Ability to generate a sufficient number of functional pSMCs is important for the translation of pSMC-based therapy. Using time-lapse microscopy, we found that female pSMCs proliferate more frequently than the corresponding male pSMCs. This observation is consistent with previous studies involving other stem/progenitor cell types [25, 54]. Another observation from our cell proliferation analysis is that the number of mitosis events in female HuF5-iPSC-pSMCs was significantly higher than that in female H9-ESC-pSMCs. Variability between different lines is likely due to intrinsic differences between individuals or to persistent epigenetic modifications in the iPSC lines. We do not believe the increase in proliferation rate in female iPSC-derived pSMCs is associated with persistent expression of pluripotency genes (POF5F1, KLF4, SOX2, and c-MYC) from the retroviral vector reprogramming technique, because our previous study showed that the FACS purification step for VPCs yields >99.9% purity with undetectable levels of these genes by PCR (in press). The undetectable but potential subpopulation of cells with residual pluripotency genes in the differentiated population would be too low to account for the significant increases in proliferation rates.

Our current study also showed that E2 affects proliferation of pSMCs in a sex-dependent manner. While female pSMCs exhibited higher overall mitotic events compared to male pSMCs, E2 stimulation only increased mitotic events in male pSMCs. It is interesting to note that while estrogen increased mitosis of male pSMCs, E2 treatment did not enhance the differentiation of male pSMCs from the VPC intermediate. Published data suggest that E2 can have different effects on CD34+ progenitor cells [50, 55]; it can accelerate the proliferation of undifferentiated CD34+ progenitor cells, while promoting further differentiation in differentiating progenitor cells. Thus, it is possible that there was a relatively higher fraction of undifferentiated VPCs that persisted in the male pSMC population compared to female pSMCs after FACS sorting. E2 stimulation of this small subpopulation increased proliferation, but did not increase differentiation from VPCs to pSMCs. Future studies involving detailed characterization of small subpopulations in the FACS sorted VPCs will help elucidate this possible effect.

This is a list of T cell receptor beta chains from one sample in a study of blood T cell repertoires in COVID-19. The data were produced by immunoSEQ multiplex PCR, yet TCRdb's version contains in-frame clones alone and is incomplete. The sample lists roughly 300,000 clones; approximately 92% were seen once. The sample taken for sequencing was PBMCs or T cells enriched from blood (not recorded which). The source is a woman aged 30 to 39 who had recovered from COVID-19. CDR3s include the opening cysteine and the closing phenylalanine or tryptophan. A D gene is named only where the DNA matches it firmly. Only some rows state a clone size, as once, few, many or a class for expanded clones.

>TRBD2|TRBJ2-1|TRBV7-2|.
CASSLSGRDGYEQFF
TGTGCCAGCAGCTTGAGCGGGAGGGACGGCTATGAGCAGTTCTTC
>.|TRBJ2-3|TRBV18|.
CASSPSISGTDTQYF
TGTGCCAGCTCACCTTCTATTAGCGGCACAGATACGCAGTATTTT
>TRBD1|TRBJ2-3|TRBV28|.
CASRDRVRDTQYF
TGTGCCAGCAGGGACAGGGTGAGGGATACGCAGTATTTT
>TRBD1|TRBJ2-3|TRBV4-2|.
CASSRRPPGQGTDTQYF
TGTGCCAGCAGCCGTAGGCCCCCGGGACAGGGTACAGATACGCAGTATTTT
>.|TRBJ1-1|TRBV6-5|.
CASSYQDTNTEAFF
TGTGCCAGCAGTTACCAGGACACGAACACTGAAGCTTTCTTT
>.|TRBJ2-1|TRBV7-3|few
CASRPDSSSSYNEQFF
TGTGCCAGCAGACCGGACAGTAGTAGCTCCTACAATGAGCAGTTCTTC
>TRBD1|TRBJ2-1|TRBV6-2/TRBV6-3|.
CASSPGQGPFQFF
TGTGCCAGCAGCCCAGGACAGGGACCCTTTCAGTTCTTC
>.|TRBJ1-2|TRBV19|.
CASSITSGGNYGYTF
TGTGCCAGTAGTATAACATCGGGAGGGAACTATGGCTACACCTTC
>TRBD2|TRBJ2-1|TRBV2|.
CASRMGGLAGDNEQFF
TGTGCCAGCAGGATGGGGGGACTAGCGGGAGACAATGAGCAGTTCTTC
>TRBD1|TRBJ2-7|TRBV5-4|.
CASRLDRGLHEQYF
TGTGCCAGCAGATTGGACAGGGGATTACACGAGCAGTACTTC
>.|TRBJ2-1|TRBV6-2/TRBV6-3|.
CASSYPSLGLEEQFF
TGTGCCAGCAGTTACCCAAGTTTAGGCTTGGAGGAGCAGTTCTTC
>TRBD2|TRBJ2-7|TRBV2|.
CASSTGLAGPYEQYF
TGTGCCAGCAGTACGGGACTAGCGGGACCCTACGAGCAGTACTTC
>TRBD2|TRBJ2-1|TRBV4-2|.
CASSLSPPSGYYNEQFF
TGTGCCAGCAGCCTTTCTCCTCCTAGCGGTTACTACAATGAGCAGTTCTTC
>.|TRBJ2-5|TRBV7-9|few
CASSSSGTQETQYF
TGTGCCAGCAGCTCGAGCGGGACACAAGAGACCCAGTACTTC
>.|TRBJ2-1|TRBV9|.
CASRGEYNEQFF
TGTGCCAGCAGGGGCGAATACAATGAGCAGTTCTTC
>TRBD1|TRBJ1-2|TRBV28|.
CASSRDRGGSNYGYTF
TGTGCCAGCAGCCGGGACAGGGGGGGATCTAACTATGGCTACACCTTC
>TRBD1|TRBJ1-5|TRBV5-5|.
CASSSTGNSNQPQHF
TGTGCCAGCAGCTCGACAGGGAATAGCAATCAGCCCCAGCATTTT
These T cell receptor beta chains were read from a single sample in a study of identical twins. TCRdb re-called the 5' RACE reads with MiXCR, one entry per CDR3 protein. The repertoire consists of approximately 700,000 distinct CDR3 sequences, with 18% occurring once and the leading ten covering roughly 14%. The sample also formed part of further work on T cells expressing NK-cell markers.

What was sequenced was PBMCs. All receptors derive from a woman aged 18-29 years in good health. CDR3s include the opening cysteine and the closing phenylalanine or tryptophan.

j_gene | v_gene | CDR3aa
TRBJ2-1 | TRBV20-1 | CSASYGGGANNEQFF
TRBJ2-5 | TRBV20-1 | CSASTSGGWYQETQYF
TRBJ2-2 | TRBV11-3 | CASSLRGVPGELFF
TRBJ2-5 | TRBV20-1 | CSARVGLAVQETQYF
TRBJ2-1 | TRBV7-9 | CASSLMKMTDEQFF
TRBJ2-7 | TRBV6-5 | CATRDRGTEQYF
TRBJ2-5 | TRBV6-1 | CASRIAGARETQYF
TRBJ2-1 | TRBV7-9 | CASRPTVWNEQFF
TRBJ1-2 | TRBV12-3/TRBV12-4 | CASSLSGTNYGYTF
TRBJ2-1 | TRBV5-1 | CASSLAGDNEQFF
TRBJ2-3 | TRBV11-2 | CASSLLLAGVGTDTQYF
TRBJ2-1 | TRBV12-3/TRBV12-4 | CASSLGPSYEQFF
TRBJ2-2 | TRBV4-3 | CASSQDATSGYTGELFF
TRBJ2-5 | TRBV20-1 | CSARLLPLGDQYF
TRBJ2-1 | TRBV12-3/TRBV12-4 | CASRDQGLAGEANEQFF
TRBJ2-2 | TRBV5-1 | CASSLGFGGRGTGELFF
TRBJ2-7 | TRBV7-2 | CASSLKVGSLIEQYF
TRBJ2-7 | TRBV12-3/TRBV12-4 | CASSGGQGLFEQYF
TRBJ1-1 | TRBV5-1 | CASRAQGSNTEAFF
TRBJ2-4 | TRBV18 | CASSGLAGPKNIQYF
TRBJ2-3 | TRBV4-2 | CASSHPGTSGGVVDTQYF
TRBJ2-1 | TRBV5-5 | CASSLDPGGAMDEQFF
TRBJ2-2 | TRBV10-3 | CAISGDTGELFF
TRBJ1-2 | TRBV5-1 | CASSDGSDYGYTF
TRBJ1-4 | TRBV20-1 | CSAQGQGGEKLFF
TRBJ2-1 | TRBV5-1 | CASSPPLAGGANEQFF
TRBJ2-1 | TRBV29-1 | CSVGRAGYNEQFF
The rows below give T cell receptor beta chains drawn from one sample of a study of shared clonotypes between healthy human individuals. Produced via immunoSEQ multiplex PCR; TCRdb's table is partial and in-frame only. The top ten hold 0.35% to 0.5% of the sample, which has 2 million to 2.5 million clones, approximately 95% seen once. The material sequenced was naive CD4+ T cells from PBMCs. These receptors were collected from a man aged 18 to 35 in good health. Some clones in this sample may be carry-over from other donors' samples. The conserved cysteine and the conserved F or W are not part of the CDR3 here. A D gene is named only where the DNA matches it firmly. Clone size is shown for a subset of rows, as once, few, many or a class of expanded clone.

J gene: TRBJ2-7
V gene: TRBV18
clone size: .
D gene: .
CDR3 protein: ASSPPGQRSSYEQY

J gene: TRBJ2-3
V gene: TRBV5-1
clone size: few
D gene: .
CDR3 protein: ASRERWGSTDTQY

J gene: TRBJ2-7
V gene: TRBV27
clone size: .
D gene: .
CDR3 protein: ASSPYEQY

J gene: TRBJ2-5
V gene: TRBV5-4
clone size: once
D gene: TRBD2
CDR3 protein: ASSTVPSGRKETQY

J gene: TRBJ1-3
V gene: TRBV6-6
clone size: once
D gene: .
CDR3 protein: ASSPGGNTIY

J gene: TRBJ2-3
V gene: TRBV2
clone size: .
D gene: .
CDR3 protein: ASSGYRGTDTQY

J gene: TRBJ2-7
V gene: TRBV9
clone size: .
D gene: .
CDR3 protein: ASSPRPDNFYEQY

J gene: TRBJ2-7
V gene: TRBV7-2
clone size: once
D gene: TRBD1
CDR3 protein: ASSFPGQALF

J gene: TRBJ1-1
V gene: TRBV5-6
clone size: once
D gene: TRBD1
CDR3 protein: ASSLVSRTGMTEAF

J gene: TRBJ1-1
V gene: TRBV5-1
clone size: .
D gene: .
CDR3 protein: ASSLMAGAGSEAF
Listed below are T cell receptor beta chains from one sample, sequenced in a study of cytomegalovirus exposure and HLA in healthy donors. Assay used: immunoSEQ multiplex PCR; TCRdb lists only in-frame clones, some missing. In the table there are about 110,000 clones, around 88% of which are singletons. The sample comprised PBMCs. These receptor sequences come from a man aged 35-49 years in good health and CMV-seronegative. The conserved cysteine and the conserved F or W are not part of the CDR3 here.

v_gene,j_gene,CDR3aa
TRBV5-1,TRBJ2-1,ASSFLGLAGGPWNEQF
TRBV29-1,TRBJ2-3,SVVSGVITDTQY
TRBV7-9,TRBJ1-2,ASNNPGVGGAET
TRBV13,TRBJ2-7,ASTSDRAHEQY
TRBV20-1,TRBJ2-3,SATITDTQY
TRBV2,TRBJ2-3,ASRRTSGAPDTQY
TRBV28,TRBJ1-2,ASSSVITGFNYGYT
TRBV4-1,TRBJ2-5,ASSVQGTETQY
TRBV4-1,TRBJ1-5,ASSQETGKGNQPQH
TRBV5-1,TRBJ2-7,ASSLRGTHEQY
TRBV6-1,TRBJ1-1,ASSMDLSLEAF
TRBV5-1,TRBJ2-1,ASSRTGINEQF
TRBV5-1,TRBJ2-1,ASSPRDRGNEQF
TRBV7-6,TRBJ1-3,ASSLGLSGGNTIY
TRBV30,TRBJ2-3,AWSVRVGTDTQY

Another possible confounder is that hPSCs can undergo genetic changes during in-vitro culture [56] which could affect proliferation. These changes have been documented in the H1/9 ESC lines [57]. Because these genetic aberrations are difficult to detect with karyotyping, a higher resolution technique is required to examine this source of error. Given the limited and exploratory nature of our studies, we opted to correlate the hESC data with data from iPSC lines, and found a similar pattern in both groups. Future studies are necessary to confirm the nature differential proliferation between sexes.

ER-α and ER-β are expressed in the early development embryoid bodies and modulate the differentiation of hESCs into various cell types [30]. There are robust data showing that physiologic levels of E2 can stimulate proliferation of hESCs, confirming an end-effect through interaction with ERs. We found that ER-α and ER-β were robustly expressed in the iPSC-derived pSMCs. Based on our limited sample size, it is not possible to determine whether there is differential expression of ER-α compared to ER-β. Data on the relative distribution of these receptors in human PSCs is scant due to limited available lines. Most studies document expression of these receptors, rather than relative expression. ER-β is also known to be involved in multiple aspects of SMC function and development, such as contraction, maturation, proliferation, and migration [58, 59]. It is possible that the effects observed in this study are the result of differential expression of ERs. Additional loss-of-function studies are needed to investigate the role of differential ER expression in modulating proliferation of pSMCs.

Finally, in-vivo animal studies are needed to confirm whether the observed cell-sex differences in pSMCs would affect the efficiency of cell therapy for conditions involving SMCs.